The weather turned

Early this morning the inhabitants of the Braveheart woke to the rocking and rolling of the ocean, and the ship was forced to move from Boat Cove on the south east coast of Raoul Island. A nearby weather system developed into a low as a front moved over the top of us. The wind, rain and swell increased very quickly from the south east, and we found shelter in the lee of the Meyer Islands.

Elliott punches through the waves on Dirk the tender. Photo by Shiraz McCormack.

An egg cowrie.

An egg cowrie. Photo by Charlie Bedford.

The shore team went to film birds in the inclement weather on South Meyer Island, the underwater film team dropped in to check out cowrie snails laying eggs, and the science party were dropped off nearby just before low tide to count and measure intertidal populations of the endemic Kermadec limpet, Scutellastra kermadecensis. This limpet grows to 180mm and is the world’s second largest limpet, second only in size to the giant Mexican limpet Patella mexicana.

Within an hour the weather turned from bad but workable to much worse as the wind and swell doubled in intensity. First, because of the growing swell, the limpet party could not be picked up off the rocks where they were working. They had no option but to jump from the rocks, timing their swim to the safety of Thomas the tender between heavy sets of swell. Then the divers were safely returned to the now pitching and rolling Braveheart. Captain Matt decided that it was time for the Braveheart to leave this rolling anchorage, where it was now too rough to bring the tenders on board. Thomas was deployed to retrieve the shore film team of Lindsey and Tamra, while the Braveheart and the second tender Dirk made their way to a small patch of lee on the far side of the island at Denham Bay. Ever-reliable Thomas made its way to Denham Bay in heavy seas and wind – a very long and wet ride for all on board. We were all relieved to be back on board, warm and dry, and shared our adventures over lunch. Thanks to the seamanship of the Braveheart crew there were no incidents, for which we are all grateful.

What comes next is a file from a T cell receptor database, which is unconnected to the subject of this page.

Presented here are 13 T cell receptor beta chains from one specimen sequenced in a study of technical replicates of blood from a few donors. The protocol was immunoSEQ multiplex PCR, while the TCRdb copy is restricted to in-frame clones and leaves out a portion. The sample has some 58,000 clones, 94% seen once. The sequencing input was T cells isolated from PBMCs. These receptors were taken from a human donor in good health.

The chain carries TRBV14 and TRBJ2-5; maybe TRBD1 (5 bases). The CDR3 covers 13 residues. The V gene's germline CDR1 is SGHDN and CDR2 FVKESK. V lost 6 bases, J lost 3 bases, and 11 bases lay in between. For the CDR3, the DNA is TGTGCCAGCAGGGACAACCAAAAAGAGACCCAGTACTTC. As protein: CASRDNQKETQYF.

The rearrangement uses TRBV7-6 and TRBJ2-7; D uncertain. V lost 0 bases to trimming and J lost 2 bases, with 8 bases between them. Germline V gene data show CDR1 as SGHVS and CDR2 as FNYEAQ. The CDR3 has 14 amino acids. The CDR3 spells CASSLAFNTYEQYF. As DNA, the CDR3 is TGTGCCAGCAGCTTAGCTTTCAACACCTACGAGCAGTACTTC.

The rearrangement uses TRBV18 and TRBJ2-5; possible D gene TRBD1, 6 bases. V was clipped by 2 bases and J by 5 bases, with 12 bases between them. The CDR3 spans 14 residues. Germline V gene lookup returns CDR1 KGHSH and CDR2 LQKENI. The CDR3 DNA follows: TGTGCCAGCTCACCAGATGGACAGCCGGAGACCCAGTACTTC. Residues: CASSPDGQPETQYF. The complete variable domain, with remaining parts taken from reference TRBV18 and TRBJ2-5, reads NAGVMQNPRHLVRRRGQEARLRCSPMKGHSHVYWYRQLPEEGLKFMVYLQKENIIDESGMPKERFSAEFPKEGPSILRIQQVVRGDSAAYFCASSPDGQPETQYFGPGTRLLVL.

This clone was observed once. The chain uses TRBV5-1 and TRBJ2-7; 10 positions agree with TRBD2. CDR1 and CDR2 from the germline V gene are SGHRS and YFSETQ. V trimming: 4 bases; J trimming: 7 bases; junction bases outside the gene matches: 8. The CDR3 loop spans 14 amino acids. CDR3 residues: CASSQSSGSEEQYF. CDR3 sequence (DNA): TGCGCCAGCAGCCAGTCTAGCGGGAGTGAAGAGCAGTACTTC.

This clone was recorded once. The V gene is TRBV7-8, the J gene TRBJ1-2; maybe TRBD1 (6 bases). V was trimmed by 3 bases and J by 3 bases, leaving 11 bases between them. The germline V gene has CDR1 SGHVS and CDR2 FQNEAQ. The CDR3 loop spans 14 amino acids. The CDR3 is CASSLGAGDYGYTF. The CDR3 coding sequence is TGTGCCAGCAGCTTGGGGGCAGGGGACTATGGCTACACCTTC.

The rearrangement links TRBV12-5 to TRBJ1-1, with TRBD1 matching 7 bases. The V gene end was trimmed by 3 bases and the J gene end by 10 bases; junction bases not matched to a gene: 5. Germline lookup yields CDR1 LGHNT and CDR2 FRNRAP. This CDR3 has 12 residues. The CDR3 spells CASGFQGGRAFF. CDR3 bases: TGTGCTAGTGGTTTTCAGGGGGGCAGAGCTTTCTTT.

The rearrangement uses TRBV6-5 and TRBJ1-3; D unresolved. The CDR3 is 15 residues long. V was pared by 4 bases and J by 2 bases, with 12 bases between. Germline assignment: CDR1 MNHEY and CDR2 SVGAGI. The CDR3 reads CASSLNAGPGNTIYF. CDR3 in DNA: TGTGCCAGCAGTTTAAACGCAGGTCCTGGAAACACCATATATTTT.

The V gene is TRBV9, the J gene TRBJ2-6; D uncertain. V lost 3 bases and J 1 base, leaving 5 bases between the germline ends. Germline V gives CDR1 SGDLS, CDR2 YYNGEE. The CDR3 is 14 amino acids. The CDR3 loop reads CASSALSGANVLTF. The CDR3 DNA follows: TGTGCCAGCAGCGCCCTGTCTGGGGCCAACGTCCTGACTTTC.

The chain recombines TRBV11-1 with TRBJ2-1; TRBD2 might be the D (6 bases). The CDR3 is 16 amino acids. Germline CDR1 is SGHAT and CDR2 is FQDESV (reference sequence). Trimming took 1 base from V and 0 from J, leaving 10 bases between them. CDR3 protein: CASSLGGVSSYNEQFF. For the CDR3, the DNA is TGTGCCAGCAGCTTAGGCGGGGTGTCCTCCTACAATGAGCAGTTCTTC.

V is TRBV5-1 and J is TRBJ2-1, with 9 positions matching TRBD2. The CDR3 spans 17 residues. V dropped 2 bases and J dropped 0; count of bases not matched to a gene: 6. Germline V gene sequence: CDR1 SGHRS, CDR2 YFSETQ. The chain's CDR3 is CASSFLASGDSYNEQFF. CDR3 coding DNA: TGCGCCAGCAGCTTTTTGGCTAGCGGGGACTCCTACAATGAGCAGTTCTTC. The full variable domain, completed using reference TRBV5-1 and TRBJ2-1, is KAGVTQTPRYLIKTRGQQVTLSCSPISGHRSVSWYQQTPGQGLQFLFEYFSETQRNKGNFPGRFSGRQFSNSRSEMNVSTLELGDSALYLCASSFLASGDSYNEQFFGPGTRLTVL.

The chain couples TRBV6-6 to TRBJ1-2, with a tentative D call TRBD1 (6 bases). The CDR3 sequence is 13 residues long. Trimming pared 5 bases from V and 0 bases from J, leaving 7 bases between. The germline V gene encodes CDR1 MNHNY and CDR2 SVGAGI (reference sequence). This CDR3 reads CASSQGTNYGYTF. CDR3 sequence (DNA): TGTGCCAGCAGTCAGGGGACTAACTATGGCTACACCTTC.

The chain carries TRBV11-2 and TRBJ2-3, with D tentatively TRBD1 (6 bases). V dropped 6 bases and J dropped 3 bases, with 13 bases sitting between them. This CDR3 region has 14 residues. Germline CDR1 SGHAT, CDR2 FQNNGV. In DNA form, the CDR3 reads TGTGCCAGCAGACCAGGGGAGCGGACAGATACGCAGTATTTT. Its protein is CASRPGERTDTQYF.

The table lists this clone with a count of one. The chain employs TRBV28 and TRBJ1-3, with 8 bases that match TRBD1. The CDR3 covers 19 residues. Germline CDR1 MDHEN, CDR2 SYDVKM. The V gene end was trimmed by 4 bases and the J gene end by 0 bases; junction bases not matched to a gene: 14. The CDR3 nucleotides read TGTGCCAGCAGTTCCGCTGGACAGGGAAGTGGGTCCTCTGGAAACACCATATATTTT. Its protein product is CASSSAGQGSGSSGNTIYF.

The Coral Koru. A new candidate for the New Zealand flag? Photo by Ross Funnell.

So we have taken the opportunity this afternoon to catch up on collating the large amount of data that we have collected, ensure all specimen labels correctly link the collections to the places where they were gathered, and to stabilise our collections for the journey home. Kina and Ross of the NHNZ film team found a reef in Denham Bay sheltered enough to dive and film a boiling underwater eruption of hot gas and liquid – a reminder that we are in a very active geological area.

Kina Scollay awaits the next eruption in the hazy, heated water.

Kina Scollay awaits the next eruption in the hazy, heated water. Photo by Ross Funnell.

By the end of the day. We were back at Boat Cove where we started, having been chased all the way around the island by the ever changing wind and swell, and the occassional playful dolphins. Hopefully tomorrow’s condition will be more settled and condusive to science and filming.

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